A lot of children’s books are full of references to the internet.
It’s easy to get lost in them.
But the internet isn’t always your friends.
It can be a toxic place.
Here’s what to do to keep kids safe.
Don’t post anything that may be controversial.
The internet is full of trolls.
They can be annoying, but they don’t need to be taken seriously.
If you want to keep children safe, keep your comments respectful and respectful of others.
And don’t say anything that could be considered rude, such as “lol” or “lol.”
Don: don’t post offensive comments.
This is a big one.
Donning a white mask is OK if you’re doing research for a book, but if you just want to share a story, don’t.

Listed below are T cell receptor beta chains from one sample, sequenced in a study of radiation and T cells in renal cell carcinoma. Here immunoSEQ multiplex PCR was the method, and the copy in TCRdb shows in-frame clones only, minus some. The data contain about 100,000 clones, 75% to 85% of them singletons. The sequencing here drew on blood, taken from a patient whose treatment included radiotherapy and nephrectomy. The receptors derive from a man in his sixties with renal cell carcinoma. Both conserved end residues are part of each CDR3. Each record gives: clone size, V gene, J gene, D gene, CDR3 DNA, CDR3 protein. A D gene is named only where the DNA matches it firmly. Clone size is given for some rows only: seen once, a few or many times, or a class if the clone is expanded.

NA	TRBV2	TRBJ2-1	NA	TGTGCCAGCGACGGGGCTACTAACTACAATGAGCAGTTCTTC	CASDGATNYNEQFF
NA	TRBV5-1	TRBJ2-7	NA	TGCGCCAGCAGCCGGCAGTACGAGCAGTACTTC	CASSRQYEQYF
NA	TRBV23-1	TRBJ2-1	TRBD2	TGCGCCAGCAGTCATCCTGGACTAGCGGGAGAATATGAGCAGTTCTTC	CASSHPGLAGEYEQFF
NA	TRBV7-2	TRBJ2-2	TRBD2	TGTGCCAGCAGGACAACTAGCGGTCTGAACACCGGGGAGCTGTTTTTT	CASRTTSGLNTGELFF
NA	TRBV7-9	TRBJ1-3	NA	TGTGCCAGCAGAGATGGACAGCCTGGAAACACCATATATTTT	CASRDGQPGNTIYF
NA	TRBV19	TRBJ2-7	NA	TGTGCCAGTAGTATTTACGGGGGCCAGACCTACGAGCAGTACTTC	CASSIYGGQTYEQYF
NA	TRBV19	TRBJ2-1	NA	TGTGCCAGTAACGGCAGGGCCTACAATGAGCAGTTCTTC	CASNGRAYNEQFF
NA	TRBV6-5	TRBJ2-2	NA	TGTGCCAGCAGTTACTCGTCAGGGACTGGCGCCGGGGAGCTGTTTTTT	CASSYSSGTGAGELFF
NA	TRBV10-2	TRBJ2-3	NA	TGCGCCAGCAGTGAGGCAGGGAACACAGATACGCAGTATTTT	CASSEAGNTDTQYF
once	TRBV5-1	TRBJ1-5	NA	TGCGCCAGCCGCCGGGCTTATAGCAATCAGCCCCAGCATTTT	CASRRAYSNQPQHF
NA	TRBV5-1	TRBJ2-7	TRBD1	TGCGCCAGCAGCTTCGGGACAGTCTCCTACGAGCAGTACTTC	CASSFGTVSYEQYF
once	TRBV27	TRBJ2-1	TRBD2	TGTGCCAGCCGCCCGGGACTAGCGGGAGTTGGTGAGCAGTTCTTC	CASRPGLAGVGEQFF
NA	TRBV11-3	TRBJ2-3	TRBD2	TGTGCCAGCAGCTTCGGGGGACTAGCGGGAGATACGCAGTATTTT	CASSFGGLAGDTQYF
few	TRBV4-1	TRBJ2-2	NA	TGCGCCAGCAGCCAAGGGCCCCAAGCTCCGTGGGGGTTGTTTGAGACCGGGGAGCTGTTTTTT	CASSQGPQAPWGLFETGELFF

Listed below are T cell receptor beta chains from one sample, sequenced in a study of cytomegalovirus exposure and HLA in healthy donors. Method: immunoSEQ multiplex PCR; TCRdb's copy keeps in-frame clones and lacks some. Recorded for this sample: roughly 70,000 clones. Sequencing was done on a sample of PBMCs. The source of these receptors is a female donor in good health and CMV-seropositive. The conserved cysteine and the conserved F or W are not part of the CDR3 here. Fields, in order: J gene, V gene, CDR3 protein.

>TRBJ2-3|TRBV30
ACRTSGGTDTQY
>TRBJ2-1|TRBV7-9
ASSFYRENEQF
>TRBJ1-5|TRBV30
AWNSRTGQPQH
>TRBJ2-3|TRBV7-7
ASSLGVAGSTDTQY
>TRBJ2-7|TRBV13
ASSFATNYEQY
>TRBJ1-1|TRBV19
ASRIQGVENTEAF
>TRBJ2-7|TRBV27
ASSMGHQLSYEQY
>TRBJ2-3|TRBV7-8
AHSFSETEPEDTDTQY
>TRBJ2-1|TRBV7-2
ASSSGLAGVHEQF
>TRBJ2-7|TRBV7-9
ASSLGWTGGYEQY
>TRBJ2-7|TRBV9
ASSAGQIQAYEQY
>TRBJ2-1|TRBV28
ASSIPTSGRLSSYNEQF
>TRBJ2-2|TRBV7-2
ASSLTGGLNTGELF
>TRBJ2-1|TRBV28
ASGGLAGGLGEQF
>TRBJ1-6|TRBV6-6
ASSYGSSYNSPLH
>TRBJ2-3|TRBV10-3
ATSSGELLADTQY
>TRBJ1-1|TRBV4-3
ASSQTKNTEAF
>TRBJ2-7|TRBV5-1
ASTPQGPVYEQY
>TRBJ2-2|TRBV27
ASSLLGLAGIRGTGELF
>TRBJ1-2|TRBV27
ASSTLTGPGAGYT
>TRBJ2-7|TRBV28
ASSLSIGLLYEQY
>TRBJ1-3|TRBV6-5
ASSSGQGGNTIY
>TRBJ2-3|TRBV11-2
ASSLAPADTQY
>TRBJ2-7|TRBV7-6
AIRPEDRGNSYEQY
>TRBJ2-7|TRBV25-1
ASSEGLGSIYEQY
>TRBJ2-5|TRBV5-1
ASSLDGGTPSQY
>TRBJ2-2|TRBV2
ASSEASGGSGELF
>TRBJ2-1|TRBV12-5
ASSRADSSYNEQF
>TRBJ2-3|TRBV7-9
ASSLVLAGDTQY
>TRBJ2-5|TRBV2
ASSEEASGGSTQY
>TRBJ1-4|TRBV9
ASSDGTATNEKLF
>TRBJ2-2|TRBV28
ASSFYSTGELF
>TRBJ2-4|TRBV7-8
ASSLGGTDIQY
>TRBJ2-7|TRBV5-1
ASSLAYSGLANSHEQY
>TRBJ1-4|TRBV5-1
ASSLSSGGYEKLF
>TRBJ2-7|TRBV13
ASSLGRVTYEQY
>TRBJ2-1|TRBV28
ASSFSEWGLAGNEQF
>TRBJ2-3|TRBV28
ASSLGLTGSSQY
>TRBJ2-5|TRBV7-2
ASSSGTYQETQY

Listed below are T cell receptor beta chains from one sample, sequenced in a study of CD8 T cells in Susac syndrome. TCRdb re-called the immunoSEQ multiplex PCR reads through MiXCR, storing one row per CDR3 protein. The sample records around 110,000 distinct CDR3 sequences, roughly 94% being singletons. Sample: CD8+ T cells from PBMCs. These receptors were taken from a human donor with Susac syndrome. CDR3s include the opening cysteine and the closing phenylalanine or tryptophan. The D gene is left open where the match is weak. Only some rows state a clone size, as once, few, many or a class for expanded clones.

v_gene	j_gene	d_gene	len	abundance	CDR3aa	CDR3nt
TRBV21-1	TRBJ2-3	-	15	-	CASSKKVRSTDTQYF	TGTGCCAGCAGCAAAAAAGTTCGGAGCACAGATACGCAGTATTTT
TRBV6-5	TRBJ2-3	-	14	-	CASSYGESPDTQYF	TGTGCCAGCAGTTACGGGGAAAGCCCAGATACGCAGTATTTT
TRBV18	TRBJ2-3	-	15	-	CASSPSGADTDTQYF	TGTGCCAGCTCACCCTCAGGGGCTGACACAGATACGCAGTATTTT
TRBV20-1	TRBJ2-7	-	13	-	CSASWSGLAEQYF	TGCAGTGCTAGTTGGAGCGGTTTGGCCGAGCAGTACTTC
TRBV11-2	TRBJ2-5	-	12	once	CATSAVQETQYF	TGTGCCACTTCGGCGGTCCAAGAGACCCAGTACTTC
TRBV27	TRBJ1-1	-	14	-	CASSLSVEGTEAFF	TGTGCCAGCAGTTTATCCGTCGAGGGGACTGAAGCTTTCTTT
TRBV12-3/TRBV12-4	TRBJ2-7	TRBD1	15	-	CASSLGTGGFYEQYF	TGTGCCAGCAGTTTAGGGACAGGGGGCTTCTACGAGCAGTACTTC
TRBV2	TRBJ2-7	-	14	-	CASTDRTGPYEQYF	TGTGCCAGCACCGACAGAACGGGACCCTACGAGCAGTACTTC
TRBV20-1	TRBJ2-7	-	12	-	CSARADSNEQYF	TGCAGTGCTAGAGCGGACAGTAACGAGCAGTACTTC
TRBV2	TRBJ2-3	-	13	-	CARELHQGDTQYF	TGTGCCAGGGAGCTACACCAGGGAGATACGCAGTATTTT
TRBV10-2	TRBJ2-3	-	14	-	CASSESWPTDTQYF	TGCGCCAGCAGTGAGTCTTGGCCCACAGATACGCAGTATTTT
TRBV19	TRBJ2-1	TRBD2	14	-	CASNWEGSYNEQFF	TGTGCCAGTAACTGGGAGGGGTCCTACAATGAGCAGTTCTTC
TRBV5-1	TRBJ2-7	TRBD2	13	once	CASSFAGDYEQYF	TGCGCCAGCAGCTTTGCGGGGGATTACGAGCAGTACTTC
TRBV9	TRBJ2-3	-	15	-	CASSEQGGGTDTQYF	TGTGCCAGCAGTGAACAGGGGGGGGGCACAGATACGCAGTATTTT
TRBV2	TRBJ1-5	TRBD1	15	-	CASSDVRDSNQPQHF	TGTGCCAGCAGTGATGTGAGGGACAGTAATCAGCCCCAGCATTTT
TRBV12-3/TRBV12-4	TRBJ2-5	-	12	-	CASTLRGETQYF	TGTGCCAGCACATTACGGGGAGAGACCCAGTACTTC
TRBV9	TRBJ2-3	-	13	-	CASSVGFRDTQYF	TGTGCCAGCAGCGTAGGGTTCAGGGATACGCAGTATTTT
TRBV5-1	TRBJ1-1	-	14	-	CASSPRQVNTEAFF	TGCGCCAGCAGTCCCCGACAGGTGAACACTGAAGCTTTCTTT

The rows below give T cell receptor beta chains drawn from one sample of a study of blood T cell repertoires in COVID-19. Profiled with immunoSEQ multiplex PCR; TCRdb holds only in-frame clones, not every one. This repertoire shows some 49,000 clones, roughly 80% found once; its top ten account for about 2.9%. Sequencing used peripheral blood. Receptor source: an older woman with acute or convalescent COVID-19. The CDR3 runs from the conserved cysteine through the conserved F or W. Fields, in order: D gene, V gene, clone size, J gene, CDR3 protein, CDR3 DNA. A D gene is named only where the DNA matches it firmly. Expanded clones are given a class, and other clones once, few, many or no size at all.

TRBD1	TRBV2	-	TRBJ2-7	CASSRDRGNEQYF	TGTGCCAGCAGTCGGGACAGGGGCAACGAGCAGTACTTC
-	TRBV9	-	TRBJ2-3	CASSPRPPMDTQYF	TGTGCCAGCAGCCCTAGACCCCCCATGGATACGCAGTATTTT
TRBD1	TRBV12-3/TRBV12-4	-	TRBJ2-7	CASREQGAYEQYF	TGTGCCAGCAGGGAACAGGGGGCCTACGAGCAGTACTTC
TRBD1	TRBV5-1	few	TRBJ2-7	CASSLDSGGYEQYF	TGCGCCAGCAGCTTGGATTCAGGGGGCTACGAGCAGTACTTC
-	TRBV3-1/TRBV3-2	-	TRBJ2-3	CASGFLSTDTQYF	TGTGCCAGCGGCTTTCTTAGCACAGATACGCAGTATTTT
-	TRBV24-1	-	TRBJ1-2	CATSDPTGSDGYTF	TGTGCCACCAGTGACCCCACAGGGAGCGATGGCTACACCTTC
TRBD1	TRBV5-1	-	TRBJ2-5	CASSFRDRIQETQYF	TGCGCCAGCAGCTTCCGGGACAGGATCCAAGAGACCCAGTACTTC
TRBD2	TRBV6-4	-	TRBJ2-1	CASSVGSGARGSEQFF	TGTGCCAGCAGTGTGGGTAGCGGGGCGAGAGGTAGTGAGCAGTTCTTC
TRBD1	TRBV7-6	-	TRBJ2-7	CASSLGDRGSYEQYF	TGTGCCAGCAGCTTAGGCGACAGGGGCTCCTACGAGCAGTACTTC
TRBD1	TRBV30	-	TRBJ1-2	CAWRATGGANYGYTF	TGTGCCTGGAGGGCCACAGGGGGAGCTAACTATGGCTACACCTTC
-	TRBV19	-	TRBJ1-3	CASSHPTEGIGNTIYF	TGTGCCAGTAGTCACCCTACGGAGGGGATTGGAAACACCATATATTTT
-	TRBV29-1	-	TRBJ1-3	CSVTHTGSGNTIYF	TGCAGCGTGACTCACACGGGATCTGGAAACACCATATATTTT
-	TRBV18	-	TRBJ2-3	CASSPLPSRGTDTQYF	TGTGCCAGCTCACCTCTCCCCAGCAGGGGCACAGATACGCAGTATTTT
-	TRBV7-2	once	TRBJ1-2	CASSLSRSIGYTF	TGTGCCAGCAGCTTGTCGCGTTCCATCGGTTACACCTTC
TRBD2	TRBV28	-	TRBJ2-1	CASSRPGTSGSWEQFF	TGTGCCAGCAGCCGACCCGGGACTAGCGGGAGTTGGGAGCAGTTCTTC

And if you feel you need to say something, say it slowly, so other people don’t hear.
Don not say anything.
This includes things you might think are funny, like “I’m just kidding.”
Or “I don’t want to ruin the fun.”
Dont use emoticons.
They are annoying and can be difficult to spot, so don’t use them.
If your kids want to do something funny, say “OK, I think you should do this.”
Don-don’t use the internet as a tool to express your personal feelings.
Don don’t tell your kids they can’t share something about themselves or that they’re too afraid of them, or that you can’t talk about the news because it’s too scary.
Don’s words aren’t the point.
They’re just words.
When kids are learning to use the web, they should be able to express themselves without being told what to say.
That means making the right choices about what they say and when.
Children shouldn’t be expected to take personal responsibility for their words, but parents should.